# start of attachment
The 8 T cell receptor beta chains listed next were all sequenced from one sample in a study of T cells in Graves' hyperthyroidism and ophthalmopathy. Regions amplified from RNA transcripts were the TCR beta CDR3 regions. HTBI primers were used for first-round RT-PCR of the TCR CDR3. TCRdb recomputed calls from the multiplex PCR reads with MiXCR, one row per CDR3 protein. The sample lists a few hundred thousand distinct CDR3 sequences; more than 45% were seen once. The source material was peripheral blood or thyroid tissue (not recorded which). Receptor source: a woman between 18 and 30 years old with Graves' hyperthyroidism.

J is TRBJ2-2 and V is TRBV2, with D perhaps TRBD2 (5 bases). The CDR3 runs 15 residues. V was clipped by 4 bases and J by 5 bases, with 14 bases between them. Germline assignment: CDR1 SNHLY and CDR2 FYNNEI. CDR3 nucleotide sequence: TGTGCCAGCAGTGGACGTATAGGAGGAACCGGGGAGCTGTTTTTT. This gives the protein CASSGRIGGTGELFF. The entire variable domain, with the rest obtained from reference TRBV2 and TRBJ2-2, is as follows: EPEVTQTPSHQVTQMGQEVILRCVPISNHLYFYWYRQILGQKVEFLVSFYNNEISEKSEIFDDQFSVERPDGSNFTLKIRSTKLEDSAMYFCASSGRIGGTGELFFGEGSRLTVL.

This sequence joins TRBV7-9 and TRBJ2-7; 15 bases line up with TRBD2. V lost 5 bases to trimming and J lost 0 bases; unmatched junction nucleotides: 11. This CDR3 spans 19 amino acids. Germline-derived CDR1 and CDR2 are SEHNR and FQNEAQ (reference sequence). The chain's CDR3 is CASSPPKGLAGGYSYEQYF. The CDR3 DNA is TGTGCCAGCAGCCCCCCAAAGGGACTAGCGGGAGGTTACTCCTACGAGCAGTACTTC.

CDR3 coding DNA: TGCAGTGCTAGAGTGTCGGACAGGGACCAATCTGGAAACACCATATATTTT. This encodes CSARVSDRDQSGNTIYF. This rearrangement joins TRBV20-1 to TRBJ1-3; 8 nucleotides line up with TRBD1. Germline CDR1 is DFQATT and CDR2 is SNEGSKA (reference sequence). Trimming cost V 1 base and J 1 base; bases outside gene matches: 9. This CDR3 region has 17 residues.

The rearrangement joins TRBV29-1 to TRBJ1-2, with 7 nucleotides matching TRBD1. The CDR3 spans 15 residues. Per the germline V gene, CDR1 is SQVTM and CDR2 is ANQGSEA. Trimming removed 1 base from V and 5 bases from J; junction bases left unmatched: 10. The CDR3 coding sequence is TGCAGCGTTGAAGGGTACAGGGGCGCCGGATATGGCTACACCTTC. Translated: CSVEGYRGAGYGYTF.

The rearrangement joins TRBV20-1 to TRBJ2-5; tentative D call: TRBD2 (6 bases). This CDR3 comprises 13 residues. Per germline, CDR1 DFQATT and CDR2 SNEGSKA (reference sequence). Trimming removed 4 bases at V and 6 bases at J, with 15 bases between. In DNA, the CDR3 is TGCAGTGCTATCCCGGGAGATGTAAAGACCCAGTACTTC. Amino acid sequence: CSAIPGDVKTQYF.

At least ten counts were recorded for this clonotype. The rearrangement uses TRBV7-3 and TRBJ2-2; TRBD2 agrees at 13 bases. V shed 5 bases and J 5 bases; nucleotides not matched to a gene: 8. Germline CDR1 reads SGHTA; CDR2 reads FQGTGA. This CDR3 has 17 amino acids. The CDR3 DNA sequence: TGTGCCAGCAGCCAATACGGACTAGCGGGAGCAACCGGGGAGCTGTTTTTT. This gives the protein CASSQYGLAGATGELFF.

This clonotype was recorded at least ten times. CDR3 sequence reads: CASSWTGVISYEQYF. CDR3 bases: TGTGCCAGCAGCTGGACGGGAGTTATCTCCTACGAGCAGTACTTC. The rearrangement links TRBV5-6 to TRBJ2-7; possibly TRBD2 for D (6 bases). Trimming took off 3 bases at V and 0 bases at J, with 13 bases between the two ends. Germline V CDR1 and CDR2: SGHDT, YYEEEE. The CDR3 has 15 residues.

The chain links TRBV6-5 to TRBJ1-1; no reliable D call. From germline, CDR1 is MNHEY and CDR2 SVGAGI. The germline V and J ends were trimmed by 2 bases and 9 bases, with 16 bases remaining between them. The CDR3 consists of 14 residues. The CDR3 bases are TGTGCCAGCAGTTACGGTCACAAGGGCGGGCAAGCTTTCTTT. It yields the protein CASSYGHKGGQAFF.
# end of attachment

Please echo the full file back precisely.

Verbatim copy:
The 8 T cell receptor beta chains listed next were all sequenced from one sample in a study of T cells in Graves' hyperthyroidism and ophthalmopathy. Regions amplified from RNA transcripts were the TCR beta CDR3 regions. HTBI primers were used for first-round RT-PCR of the TCR CDR3. TCRdb recomputed calls from the multiplex PCR reads with MiXCR, one row per CDR3 protein. The sample lists a few hundred thousand distinct CDR3 sequences; more than 45% were seen once. The source material was peripheral blood or thyroid tissue (not recorded which). Receptor source: a woman between 18 and 30 years old with Graves' hyperthyroidism.

J is TRBJ2-2 and V is TRBV2, with D perhaps TRBD2 (5 bases). The CDR3 runs 15 residues. V was clipped by 4 bases and J by 5 bases, with 14 bases between them. Germline assignment: CDR1 SNHLY and CDR2 FYNNEI. CDR3 nucleotide sequence: TGTGCCAGCAGTGGACGTATAGGAGGAACCGGGGAGCTGTTTTTT. This gives the protein CASSGRIGGTGELFF. The entire variable domain, with the rest obtained from reference TRBV2 and TRBJ2-2, is as follows: EPEVTQTPSHQVTQMGQEVILRCVPISNHLYFYWYRQILGQKVEFLVSFYNNEISEKSEIFDDQFSVERPDGSNFTLKIRSTKLEDSAMYFCASSGRIGGTGELFFGEGSRLTVL.

This sequence joins TRBV7-9 and TRBJ2-7; 15 bases line up with TRBD2. V lost 5 bases to trimming and J lost 0 bases; unmatched junction nucleotides: 11. This CDR3 spans 19 amino acids. Germline-derived CDR1 and CDR2 are SEHNR and FQNEAQ (reference sequence). The chain's CDR3 is CASSPPKGLAGGYSYEQYF. The CDR3 DNA is TGTGCCAGCAGCCCCCCAAAGGGACTAGCGGGAGGTTACTCCTACGAGCAGTACTTC.

CDR3 coding DNA: TGCAGTGCTAGAGTGTCGGACAGGGACCAATCTGGAAACACCATATATTTT. This encodes CSARVSDRDQSGNTIYF. This rearrangement joins TRBV20-1 to TRBJ1-3; 8 nucleotides line up with TRBD1. Germline CDR1 is DFQATT and CDR2 is SNEGSKA (reference sequence). Trimming cost V 1 base and J 1 base; bases outside gene matches: 9. This CDR3 region has 17 residues.

The rearrangement joins TRBV29-1 to TRBJ1-2, with 7 nucleotides matching TRBD1. The CDR3 spans 15 residues. Per the germline V gene, CDR1 is SQVTM and CDR2 is ANQGSEA. Trimming removed 1 base from V and 5 bases from J; junction bases left unmatched: 10. The CDR3 coding sequence is TGCAGCGTTGAAGGGTACAGGGGCGCCGGATATGGCTACACCTTC. Translated: CSVEGYRGAGYGYTF.

The rearrangement joins TRBV20-1 to TRBJ2-5; tentative D call: TRBD2 (6 bases). This CDR3 comprises 13 residues. Per germline, CDR1 DFQATT and CDR2 SNEGSKA (reference sequence). Trimming removed 4 bases at V and 6 bases at J, with 15 bases between. In DNA, the CDR3 is TGCAGTGCTATCCCGGGAGATGTAAAGACCCAGTACTTC. Amino acid sequence: CSAIPGDVKTQYF.

At least ten counts were recorded for this clonotype. The rearrangement uses TRBV7-3 and TRBJ2-2; TRBD2 agrees at 13 bases. V shed 5 bases and J 5 bases; nucleotides not matched to a gene: 8. Germline CDR1 reads SGHTA; CDR2 reads FQGTGA. This CDR3 has 17 amino acids. The CDR3 DNA sequence: TGTGCCAGCAGCCAATACGGACTAGCGGGAGCAACCGGGGAGCTGTTTTTT. This gives the protein CASSQYGLAGATGELFF.

This clonotype was recorded at least ten times. CDR3 sequence reads: CASSWTGVISYEQYF. CDR3 bases: TGTGCCAGCAGCTGGACGGGAGTTATCTCCTACGAGCAGTACTTC. The rearrangement links TRBV5-6 to TRBJ2-7; possibly TRBD2 for D (6 bases). Trimming took off 3 bases at V and 0 bases at J, with 13 bases between the two ends. Germline V CDR1 and CDR2: SGHDT, YYEEEE. The CDR3 has 15 residues.

The chain links TRBV6-5 to TRBJ1-1; no reliable D call. From germline, CDR1 is MNHEY and CDR2 SVGAGI. The germline V and J ends were trimmed by 2 bases and 9 bases, with 16 bases remaining between them. The CDR3 consists of 14 residues. The CDR3 bases are TGTGCCAGCAGTTACGGTCACAAGGGCGGGCAAGCTTTCTTT. It yields the protein CASSYGHKGGQAFF.